Roses in the ashtray may look cool on anti-tobacco day, but they do little to change smoking habits. If you go by the numbers, smoking debilitates the health and quality of life of more people than any other addiction or stimulant. Cigarettes can be smoked alone, are legal, relatively cheap, easily accessible, and provide instant gratification.
Smokers pay little, if any, heed to the numerous warnings printed on cigarette packs. This is because the damage due to smoking is not visible right away—cancers and heart-related diseases happen sometime in the future, after prolonged exposure to smoke; also, instant gratification becomes more important than the damage itself.
Smokers also tend to rationalize, often believing that smoking helps beat stress and tough deadlines, improves concentration and even relieves constipation. And of course, when smokers socialize, party and drink, the quantum of cigarettes smoked increases manifold. Smokers are also known to consume fewer fruits and vegetables, partake of higher amounts of alcohol and caffeine, have disturbed sleep patterns, be inactive and avoid or procrastinate about medical check-ups more than non-smokers. It is well-established that smoking even five cigarettes a day affects and paralyses several of the body’s health-sustaining and restorative processes. Smoking more than 10 a day makes the cumulative damage significantly worse. Apart from the well-known facts that smoking damages the lungs, heart and kidneys, and raises blood pressure, let’s look at the effects it has on the the absorption and distribution of nutrients in the body.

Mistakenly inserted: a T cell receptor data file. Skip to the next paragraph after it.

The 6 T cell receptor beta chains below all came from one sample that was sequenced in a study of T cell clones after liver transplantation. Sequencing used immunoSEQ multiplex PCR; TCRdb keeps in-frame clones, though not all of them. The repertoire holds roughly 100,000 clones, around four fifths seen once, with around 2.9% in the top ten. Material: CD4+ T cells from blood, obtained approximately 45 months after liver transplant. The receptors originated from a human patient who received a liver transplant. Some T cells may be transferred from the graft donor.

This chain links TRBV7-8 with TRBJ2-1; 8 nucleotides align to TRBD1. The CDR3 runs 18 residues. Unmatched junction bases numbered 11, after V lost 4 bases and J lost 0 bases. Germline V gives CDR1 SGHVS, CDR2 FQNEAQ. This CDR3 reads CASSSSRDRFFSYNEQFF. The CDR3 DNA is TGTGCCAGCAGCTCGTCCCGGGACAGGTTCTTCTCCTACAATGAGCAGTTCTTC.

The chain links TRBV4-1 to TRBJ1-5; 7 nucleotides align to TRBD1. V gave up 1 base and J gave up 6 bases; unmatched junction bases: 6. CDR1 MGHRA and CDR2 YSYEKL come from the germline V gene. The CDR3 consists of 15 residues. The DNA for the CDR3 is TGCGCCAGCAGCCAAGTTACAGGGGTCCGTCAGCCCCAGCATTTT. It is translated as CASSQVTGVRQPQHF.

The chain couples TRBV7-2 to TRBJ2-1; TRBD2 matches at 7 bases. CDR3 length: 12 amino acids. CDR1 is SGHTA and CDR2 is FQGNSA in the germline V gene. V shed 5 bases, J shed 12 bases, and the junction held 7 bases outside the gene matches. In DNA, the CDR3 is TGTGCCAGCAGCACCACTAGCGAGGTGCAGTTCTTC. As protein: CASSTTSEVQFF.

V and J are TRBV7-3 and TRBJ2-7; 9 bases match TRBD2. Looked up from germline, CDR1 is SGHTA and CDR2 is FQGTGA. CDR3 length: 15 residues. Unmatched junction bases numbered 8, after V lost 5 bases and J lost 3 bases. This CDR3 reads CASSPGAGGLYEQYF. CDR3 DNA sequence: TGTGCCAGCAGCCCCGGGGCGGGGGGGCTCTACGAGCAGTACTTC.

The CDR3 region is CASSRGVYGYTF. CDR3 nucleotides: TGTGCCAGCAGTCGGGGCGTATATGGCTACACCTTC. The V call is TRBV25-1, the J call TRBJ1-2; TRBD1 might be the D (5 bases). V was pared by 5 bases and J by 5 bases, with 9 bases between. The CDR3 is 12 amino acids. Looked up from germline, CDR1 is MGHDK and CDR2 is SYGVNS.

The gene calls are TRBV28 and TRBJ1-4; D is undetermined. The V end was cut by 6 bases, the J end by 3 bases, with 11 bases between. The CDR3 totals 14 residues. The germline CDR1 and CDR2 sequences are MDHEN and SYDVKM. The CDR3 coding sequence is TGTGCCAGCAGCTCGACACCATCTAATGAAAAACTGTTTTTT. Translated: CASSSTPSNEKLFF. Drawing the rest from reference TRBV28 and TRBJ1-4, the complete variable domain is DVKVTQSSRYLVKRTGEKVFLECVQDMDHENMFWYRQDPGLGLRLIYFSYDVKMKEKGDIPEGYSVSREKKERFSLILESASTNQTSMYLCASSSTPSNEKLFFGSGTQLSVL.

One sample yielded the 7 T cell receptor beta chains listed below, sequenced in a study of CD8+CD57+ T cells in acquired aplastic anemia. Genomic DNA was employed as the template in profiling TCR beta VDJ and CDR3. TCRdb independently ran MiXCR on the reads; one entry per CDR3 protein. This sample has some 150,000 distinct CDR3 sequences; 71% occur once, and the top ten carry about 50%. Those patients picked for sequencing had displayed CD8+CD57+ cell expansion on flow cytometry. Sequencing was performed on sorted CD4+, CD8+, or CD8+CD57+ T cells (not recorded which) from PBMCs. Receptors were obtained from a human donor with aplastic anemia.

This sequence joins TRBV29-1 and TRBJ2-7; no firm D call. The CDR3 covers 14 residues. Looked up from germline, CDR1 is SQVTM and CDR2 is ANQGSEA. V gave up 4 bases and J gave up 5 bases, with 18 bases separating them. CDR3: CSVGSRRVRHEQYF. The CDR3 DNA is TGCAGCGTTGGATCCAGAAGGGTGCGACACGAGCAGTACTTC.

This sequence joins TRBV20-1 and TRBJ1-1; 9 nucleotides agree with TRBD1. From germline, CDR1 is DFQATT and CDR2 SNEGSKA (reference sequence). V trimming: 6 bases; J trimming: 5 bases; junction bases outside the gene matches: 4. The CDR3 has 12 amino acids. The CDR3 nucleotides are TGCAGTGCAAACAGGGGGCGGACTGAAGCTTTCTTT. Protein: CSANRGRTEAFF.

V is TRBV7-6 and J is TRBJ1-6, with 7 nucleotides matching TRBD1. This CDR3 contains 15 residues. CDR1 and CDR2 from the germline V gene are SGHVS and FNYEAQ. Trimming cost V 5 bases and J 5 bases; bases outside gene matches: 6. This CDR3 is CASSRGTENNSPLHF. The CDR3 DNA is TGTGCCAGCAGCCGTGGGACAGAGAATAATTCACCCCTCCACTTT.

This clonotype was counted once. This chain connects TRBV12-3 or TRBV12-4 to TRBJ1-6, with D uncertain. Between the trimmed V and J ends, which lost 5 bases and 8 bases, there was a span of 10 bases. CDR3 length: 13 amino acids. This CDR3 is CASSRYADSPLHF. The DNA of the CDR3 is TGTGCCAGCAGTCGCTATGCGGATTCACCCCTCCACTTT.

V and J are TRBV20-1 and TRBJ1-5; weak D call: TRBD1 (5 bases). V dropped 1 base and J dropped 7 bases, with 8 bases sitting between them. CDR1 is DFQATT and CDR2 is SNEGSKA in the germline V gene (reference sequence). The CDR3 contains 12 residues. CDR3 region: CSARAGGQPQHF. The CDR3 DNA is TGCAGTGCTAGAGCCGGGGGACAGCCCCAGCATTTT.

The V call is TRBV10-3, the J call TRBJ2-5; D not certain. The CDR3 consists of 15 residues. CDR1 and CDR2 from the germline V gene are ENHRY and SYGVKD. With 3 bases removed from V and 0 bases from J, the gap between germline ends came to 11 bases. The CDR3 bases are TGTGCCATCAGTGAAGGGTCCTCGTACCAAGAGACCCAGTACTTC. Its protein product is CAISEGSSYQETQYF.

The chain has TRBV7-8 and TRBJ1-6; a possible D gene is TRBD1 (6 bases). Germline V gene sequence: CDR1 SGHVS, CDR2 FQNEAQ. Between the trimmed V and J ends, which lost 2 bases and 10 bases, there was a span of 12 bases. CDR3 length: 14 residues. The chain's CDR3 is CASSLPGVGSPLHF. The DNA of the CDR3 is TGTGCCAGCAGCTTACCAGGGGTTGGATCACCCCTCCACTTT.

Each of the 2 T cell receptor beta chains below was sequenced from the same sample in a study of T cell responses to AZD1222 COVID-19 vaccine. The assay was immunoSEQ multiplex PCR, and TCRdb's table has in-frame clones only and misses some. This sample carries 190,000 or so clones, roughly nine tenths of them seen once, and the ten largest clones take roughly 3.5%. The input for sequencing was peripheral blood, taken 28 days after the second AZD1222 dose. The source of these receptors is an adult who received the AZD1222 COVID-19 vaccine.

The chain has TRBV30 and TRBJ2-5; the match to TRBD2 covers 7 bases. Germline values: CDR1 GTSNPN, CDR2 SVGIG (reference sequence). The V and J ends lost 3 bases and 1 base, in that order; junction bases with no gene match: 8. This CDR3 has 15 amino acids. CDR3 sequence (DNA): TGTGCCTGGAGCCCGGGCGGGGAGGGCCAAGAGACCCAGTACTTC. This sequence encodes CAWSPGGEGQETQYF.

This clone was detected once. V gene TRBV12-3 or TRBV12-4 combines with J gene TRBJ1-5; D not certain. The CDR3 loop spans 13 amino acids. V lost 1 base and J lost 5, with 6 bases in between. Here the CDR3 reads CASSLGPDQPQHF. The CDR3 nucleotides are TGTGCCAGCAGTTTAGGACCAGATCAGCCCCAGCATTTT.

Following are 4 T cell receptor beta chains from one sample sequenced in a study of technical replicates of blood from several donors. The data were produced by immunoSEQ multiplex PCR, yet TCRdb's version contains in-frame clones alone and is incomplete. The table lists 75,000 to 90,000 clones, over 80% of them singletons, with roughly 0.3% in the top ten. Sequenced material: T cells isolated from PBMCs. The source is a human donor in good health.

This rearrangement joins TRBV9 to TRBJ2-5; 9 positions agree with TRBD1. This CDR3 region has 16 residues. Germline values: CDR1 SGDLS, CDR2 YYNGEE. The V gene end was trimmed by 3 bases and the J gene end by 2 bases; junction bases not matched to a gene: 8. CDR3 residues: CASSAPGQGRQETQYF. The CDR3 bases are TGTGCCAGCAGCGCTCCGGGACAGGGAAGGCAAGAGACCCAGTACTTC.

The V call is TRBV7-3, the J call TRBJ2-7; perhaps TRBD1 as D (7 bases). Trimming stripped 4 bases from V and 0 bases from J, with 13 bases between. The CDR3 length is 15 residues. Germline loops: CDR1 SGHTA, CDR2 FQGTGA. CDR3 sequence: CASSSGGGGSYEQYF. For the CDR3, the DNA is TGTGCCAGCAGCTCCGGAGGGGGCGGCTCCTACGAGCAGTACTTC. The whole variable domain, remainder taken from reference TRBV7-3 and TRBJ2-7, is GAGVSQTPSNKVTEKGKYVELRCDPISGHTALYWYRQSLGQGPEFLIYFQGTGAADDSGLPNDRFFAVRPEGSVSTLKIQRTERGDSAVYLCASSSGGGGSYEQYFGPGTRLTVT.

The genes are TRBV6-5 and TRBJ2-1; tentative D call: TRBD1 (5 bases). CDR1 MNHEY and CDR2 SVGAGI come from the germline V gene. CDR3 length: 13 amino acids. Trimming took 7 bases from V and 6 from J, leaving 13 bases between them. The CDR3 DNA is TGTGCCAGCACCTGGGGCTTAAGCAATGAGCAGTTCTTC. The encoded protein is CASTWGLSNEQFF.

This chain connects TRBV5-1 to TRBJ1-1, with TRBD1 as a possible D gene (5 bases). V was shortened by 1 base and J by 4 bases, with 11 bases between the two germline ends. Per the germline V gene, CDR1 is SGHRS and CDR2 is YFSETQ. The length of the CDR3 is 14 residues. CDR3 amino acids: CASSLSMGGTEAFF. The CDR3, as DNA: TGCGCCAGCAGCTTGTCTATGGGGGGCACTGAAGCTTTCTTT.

Nutrient thief: One cigarette smoked can rob the body of 25mg vitamin C.
Smoking chokes millions of alveoli or air sacs of the lungs by lining these with tar and preventing the transfer of oxygen from the lungs to the bloodstream. Oxygen is necessary for the absorption of iron, which in turn carries this oxygen in the blood and plays a major role in the production of red blood cells. This entire process fuels energy, work ability and mental clarity. As iron absorption goes down because of smoking, it may lead to fatigue, weakness and a host of other ailments that affect the normal functioning of the body.
Nutritionally speaking, even a single cigarette that is smoked robs the body of 25mg of vitamin C, the amount that is available in one orange. Vitamin C is a powerful antioxidant and helps keep disease at bay. Smoking also accelerates free radical production that damages tissues and organs. And because smokers have less vitamin C at their disposal to fight this free radical damage, they are more prone to illness than non-smokers. Smokers are also at a higher risk of osteoporosis because smoking affects the absorption of vitamin D, which is essential for the formation and maintenance of strong bones.
While smoking heavily affects the body’s capacity to absorb nutrients, there are some nutritional habits that may help reduce the craving for nicotine. Here are some tips for smokers:
• Increase the intake of fruits. Have more oranges, apples, papaya and citrus fruit
• Have tomatoes, carrots, celery, beetroot and spinach on a daily basis as a vegetable juice with a dash of lime and olive oil
• Keep well hydrated. Drink a glass of water every hour
• Have at least two servings of low-fat yogurt or buttermilk. Milk products are rich in the vitamin B complex group and this helps prevent nicotine cravings
•Include brown rice and oats in the diet
• Avoid the consumption of caffeine, alcohol and sweets as these increase the need for stimulants like nicotine
• Exercise daily. Walk, jog or visit the gym to get enough of the feel-good hormones that will help you to quit.
Madhuri Ruia is a nutritionist and Pilates expert. She runs InteGym in Mumbai, which advocates workouts with healthy diets.
Write to Madhuri at email@example.com